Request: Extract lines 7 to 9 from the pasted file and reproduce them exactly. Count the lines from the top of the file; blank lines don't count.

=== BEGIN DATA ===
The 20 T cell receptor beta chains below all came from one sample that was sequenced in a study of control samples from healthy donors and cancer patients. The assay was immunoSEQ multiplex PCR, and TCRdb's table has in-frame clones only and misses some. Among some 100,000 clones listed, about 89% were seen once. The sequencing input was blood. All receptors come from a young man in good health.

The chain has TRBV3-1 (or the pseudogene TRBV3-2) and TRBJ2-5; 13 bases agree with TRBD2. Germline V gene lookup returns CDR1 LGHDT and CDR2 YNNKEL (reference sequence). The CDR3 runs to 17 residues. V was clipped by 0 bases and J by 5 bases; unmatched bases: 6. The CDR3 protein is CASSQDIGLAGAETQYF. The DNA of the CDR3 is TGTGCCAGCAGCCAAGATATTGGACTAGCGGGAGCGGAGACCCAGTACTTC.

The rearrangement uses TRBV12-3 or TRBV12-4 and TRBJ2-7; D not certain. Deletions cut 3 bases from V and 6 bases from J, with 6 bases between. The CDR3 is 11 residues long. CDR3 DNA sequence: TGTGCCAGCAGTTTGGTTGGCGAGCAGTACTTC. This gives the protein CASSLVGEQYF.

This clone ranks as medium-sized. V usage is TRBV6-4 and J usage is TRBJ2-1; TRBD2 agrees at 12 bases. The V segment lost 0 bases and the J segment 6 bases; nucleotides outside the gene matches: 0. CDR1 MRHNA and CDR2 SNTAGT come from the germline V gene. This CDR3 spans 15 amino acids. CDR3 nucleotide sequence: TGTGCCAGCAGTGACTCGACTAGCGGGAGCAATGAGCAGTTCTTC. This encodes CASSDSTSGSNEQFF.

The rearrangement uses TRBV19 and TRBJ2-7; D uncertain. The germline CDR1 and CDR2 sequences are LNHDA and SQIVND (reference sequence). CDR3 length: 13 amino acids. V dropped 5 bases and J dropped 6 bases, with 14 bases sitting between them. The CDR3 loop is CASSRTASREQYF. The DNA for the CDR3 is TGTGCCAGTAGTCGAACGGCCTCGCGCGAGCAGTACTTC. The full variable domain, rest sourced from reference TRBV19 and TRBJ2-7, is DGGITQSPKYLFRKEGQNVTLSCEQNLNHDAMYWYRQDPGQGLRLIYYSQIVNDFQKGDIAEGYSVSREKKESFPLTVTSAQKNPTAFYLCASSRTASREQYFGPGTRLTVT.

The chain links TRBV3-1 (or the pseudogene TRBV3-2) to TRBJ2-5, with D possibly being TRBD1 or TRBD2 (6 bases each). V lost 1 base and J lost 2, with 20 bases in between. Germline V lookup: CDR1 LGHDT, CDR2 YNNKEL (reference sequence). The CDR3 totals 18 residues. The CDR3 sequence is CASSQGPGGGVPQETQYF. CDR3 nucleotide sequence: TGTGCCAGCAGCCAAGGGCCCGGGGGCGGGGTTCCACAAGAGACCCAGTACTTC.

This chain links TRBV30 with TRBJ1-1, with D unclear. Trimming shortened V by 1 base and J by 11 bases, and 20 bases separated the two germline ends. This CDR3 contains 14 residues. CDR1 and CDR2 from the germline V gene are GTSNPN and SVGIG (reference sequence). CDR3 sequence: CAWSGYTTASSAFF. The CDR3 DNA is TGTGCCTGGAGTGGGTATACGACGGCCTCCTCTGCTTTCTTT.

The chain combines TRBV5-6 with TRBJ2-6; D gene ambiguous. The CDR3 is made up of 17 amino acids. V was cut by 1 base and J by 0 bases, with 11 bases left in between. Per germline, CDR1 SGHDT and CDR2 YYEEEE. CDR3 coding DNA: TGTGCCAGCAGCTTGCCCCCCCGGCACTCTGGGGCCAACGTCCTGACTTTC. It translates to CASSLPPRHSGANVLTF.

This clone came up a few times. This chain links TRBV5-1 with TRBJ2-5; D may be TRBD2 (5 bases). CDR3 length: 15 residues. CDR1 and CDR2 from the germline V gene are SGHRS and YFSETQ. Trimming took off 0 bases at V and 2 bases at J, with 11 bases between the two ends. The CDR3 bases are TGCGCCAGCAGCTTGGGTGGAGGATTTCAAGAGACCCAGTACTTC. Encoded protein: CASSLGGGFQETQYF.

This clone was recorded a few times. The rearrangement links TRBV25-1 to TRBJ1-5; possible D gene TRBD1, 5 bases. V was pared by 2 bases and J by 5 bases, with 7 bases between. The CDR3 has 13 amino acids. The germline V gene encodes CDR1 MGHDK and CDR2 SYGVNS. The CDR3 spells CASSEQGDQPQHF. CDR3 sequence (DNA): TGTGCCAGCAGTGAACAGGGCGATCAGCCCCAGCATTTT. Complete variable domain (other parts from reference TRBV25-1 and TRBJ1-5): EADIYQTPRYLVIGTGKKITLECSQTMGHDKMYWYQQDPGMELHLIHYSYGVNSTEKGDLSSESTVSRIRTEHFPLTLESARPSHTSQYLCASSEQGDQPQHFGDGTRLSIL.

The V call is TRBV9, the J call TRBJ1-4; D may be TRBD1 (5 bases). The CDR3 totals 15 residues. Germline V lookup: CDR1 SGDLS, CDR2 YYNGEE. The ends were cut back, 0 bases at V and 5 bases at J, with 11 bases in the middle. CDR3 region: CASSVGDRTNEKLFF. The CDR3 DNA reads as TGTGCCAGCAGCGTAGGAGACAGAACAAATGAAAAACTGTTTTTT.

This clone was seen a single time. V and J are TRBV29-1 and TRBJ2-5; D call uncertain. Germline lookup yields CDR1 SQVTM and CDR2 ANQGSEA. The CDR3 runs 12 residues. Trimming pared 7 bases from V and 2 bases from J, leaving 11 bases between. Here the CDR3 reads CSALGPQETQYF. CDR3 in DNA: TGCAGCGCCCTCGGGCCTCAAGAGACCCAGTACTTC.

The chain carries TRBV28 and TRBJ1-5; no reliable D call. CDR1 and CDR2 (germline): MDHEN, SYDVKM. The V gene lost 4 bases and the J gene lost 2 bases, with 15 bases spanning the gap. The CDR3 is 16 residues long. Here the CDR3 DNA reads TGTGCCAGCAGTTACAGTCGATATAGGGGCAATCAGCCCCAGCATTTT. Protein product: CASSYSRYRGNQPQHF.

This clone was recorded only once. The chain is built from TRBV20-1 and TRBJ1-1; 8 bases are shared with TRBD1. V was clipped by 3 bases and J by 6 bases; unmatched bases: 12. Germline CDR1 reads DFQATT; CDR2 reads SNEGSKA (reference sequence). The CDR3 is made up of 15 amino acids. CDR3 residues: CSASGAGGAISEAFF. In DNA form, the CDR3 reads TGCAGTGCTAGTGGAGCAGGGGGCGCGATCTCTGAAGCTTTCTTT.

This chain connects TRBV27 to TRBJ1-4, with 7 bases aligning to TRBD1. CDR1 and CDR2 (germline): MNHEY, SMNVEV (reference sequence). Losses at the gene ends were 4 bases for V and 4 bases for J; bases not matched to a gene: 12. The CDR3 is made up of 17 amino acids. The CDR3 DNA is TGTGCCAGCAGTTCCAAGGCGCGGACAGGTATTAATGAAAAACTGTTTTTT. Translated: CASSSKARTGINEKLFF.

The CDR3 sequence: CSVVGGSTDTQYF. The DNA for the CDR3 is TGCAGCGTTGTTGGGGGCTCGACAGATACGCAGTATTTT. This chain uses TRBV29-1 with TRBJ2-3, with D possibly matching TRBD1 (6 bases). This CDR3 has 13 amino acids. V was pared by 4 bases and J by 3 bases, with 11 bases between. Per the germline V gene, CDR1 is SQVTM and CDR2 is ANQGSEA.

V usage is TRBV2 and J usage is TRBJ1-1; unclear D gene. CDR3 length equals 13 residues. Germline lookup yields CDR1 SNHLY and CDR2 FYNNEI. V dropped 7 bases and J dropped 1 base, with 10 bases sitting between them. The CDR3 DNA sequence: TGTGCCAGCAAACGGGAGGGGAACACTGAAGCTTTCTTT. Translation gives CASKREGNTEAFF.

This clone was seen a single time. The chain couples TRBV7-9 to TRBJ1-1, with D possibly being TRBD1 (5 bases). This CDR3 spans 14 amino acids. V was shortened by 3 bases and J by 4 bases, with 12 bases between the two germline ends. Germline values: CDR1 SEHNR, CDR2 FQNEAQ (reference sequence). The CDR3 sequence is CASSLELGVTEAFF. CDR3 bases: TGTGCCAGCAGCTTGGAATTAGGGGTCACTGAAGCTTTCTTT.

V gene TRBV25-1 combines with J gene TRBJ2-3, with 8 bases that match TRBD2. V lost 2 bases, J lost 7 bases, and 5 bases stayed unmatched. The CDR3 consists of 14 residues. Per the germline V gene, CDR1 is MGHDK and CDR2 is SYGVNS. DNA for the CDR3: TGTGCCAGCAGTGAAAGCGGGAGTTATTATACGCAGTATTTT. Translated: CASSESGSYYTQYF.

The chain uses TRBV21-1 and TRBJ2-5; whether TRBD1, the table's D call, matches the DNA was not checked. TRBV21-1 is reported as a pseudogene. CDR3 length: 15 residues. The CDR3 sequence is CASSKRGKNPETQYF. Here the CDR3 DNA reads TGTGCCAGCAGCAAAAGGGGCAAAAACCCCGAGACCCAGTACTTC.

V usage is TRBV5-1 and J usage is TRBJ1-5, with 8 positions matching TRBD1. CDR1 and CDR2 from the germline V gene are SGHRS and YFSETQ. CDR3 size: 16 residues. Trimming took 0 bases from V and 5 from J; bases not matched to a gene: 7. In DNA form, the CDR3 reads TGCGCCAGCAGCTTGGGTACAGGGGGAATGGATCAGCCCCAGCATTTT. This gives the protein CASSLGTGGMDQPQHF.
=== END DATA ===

This chain links TRBV30 with TRBJ1-1, with D unclear. Trimming shortened V by 1 base and J by 11 bases, and 20 bases separated the two germline ends. This CDR3 contains 14 residues. CDR1 and CDR2 from the germline V gene are GTSNPN and SVGIG (reference sequence). CDR3 sequence: CAWSGYTTASSAFF. The CDR3 DNA is TGTGCCTGGAGTGGGTATACGACGGCCTCCTCTGCTTTCTTT.

The chain combines TRBV5-6 with TRBJ2-6; D gene ambiguous. The CDR3 is made up of 17 amino acids. V was cut by 1 base and J by 0 bases, with 11 bases left in between. Per germline, CDR1 SGHDT and CDR2 YYEEEE. CDR3 coding DNA: TGTGCCAGCAGCTTGCCCCCCCGGCACTCTGGGGCCAACGTCCTGACTTTC. It translates to CASSLPPRHSGANVLTF.

This clone came up a few times. This chain links TRBV5-1 with TRBJ2-5; D may be TRBD2 (5 bases). CDR3 length: 15 residues. CDR1 and CDR2 from the germline V gene are SGHRS and YFSETQ. Trimming took off 0 bases at V and 2 bases at J, with 11 bases between the two ends. The CDR3 bases are TGCGCCAGCAGCTTGGGTGGAGGATTTCAAGAGACCCAGTACTTC. Encoded protein: CASSLGGGFQETQYF.